of what your thyroid, adrenals, etc. do, they do in your small intestine. Well, who knew?
• It causes inflammation, the main cause of disease. Heart disease, for one.
• It leads to obesity.
• And causes metabolic syndrome, the beginning of Type 2 Diabetes.
E 101 :
E101(i) = Vitamin B2
E101 (i) and E101 (ii) are a food additives approved by the European Union (EU). They are used as natural colouring agents in food products.
The common names for E101 (i) and (ii) are Riboflavin and Riboflavin-5’phosphate, respectively.
E101 (i) is better known as vitamin B2.
These colourings occur naturally in liver, kidney, eggs, milk and vegetables. They can also be prepared industrially by synthesis of certain yeasts. E101 gives foods a yellow colour but its use is limited by its low solubility.
E101 in the diet is essential in order for antibody production and for the formation of red blood cells.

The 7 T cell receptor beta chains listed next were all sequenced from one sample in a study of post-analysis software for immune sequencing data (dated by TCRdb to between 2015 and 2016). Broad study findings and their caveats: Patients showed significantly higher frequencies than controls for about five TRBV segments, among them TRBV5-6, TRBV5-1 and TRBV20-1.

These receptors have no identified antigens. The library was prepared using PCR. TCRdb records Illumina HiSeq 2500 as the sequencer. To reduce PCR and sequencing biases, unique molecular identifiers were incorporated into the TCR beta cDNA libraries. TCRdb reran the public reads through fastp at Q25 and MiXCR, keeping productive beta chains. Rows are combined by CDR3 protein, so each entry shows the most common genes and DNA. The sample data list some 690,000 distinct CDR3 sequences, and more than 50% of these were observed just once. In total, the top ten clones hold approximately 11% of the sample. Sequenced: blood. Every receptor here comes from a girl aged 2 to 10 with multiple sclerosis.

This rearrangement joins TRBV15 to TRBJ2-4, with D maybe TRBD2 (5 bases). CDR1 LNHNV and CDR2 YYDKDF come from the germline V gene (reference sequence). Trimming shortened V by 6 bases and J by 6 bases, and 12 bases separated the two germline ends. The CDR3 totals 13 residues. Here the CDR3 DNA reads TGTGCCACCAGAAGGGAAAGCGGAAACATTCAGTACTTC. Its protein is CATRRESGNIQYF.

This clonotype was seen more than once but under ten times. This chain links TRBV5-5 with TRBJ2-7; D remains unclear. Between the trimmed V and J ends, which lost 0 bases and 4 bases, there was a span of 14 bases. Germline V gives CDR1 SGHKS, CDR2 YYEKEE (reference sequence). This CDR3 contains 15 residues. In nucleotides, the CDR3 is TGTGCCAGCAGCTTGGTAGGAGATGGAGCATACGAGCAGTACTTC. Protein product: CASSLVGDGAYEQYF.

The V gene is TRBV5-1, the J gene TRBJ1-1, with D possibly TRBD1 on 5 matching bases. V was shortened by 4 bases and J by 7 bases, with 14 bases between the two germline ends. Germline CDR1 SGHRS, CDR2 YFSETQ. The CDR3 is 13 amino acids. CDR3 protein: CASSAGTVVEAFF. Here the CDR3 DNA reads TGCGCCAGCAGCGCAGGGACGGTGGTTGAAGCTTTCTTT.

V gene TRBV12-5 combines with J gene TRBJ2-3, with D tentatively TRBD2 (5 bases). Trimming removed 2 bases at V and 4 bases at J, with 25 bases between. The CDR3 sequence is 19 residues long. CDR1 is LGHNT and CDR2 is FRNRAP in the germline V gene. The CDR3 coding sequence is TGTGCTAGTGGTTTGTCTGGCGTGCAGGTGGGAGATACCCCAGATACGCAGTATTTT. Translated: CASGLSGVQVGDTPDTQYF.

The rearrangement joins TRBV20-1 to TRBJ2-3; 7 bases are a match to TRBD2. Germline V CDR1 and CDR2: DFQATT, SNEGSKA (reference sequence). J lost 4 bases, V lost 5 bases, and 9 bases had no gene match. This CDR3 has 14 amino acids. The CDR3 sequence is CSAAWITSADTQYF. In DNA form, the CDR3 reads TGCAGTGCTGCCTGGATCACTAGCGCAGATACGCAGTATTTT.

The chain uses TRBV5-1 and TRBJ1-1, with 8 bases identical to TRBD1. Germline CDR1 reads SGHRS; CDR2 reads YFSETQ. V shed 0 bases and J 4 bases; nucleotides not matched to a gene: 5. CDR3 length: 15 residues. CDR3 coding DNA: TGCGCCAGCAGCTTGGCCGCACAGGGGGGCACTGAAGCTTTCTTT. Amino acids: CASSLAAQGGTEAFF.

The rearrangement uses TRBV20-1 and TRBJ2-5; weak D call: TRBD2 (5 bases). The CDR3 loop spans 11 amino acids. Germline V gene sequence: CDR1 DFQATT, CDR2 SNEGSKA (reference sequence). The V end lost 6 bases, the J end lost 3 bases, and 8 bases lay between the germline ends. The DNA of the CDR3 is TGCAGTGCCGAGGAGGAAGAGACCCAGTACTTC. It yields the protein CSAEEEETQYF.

Examples of food and drink products that may include E101:
• fish fingers
• cheese
• margarine
• cereal
• sauces
• soups
• bakery products
E 102 :
E102 is a food additive approved by the European Union (EU). It is used as a synthetic colouring agent in food products.
The common name for E102 is Tartrazine.
E102 gives a yellow colour to food products and is very soluble in water. The colouring is derived from coal tar.
The colouring E102 has been thought to worsen some symptoms of asthma and bring about allergic reactions in many people, such as migraines and skin irritation. E102has also been known to cause hyperactivity and is banned in Norway and Austria.
Examples of food and drink products that may include E102:
• sweets
• cordials
• soft drinks
• canned fish
• jams
• cereal
Health Effects of Yellow 5 Food Coloring ( Tartrazine ) :

Yellow 5 is also known as tartrazine or E102. Yellow 5 is widely used in the making of potato chips, jams, candy, drinks and even pet food. It is also added to shampoo and other cosmetic products, as well as vitamins and certain medications. Yellow 5 is banned in Austria and Norway, and other European countries have issued warnings about their possible side effects. It is still freely and extensively used in the US, however.